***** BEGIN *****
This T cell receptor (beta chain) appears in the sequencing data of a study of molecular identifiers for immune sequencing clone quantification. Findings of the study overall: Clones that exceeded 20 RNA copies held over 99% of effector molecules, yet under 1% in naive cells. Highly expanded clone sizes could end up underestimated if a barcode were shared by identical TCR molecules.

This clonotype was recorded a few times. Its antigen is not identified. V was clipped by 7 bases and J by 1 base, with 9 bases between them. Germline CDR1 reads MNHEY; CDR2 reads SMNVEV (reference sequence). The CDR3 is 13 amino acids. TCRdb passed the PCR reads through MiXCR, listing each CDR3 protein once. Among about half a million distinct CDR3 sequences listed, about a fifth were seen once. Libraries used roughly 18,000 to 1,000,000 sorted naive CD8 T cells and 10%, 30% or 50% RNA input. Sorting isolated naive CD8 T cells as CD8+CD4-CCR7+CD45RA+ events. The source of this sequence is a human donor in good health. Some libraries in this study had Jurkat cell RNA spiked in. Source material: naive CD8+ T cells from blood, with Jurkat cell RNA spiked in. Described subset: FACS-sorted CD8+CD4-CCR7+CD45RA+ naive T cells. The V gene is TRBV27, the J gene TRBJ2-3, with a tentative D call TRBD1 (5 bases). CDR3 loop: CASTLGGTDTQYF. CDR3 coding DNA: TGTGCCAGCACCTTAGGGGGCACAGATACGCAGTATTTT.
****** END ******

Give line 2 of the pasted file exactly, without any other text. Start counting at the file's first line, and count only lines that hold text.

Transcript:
This clonotype was recorded a few times. Its antigen is not identified. V was clipped by 7 bases and J by 1 base, with 9 bases between them. Germline CDR1 reads MNHEY; CDR2 reads SMNVEV (reference sequence). The CDR3 is 13 amino acids. TCRdb passed the PCR reads through MiXCR, listing each CDR3 protein once. Among about half a million distinct CDR3 sequences listed, about a fifth were seen once. Libraries used roughly 18,000 to 1,000,000 sorted naive CD8 T cells and 10%, 30% or 50% RNA input. Sorting isolated naive CD8 T cells as CD8+CD4-CCR7+CD45RA+ events. The source of this sequence is a human donor in good health. Some libraries in this study had Jurkat cell RNA spiked in. Source material: naive CD8+ T cells from blood, with Jurkat cell RNA spiked in. Described subset: FACS-sorted CD8+CD4-CCR7+CD45RA+ naive T cells. The V gene is TRBV27, the J gene TRBJ2-3, with a tentative D call TRBD1 (5 bases). CDR3 loop: CASTLGGTDTQYF. CDR3 coding DNA: TGTGCCAGCACCTTAGGGGGCACAGATACGCAGTATTTT.